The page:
NIH Research Festival
During meiosis, homologous recombination (HR) enables populations to adapt during evolution by producing new combinations of DNA sequences, and also ensures the stability of the karyotype of the organism by controlling the accurate segregation of homologous chromosome pairs. In most eukaryotes, recombinases RAD51 and DMC1 play an essential role in the repair of double strand breaks during meiotic HR. In mammals, DMC1 knockout results in an arrest of meiosis at early prophase I stage, without completion of HR. However, the function of RAD51 during meiotic HR in mammals remains unclear, due to the embryonic lethality of the RAD51 knockout mouse. Here we present our functional studies of RAD51 during mouse spermatogenesis using siRNA to knockdown RAD51 both in vivo by injecting siRNAs into mouse seminiferous tubules and in an in vitro spermatogenesis system with cultured spermatocytes. Our results reveals that RAD51 is indispensable for mouse meiotic HR, and that the knockdown of RAD51 leads to the quick death of spermatocytes from early prophase I stage through a P53 dependent apoptotic pathway. The RAD51 knockdown phenotype can be rescued by the recruitment of RAD51 wild type protein but not a RAD51 mutant protein. The system we have developed provides an experimental setup for the study of a number of meiotic proteins.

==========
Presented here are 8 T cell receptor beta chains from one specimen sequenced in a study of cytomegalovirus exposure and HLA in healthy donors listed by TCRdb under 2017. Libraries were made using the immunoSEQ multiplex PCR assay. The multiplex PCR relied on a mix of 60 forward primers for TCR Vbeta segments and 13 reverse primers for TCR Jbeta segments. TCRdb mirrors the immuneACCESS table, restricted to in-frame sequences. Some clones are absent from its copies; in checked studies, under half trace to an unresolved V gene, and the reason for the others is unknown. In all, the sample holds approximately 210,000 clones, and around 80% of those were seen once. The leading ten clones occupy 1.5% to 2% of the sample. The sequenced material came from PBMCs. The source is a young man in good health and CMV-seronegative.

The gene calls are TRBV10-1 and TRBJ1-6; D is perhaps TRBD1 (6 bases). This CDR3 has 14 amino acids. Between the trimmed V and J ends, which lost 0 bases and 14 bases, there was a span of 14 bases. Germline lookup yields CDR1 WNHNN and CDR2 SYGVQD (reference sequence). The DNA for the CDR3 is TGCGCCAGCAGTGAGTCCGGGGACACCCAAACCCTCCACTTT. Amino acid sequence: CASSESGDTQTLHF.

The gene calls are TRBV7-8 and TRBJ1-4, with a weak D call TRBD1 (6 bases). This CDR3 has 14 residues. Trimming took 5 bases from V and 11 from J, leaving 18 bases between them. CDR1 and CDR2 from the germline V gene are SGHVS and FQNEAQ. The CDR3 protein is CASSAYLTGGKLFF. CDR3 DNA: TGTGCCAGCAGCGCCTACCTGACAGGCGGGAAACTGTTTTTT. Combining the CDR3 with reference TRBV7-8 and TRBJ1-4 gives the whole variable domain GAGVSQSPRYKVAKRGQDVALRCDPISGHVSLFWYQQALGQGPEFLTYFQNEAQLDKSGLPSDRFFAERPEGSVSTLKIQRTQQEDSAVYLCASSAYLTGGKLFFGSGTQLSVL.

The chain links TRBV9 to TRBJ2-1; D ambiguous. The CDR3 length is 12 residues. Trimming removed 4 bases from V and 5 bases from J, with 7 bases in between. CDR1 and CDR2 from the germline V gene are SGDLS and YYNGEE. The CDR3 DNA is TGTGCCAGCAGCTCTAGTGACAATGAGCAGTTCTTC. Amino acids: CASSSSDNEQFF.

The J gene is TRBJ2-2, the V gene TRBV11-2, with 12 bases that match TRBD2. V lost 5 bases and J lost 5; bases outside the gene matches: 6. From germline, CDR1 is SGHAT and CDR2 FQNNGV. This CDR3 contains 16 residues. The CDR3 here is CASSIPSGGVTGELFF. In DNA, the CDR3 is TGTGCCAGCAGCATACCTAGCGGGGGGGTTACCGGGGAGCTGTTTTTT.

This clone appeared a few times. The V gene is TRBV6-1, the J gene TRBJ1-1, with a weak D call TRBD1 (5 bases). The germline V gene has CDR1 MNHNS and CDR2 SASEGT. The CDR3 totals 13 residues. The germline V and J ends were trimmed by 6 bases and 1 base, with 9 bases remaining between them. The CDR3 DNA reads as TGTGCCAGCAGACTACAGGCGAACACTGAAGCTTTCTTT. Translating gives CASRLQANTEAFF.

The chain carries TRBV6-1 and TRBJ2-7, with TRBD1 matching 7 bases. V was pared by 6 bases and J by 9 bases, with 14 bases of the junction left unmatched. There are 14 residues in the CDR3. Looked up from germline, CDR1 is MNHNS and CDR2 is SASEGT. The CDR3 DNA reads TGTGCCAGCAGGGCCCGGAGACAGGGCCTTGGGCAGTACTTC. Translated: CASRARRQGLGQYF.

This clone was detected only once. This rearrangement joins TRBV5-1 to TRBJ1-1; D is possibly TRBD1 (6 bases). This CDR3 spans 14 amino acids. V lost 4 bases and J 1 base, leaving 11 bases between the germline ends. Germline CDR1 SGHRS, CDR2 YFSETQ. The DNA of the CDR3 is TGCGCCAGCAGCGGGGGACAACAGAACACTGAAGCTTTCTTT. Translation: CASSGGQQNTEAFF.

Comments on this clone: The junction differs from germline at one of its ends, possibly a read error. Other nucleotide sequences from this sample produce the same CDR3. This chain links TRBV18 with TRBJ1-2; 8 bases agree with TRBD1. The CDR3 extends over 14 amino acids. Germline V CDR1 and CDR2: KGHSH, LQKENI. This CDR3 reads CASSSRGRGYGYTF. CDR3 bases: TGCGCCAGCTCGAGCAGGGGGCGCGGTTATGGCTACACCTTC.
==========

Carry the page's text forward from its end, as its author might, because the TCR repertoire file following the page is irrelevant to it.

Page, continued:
Scientific Focus Area: Genetics and Genomics
This page was last updated on Friday, March 26, 2021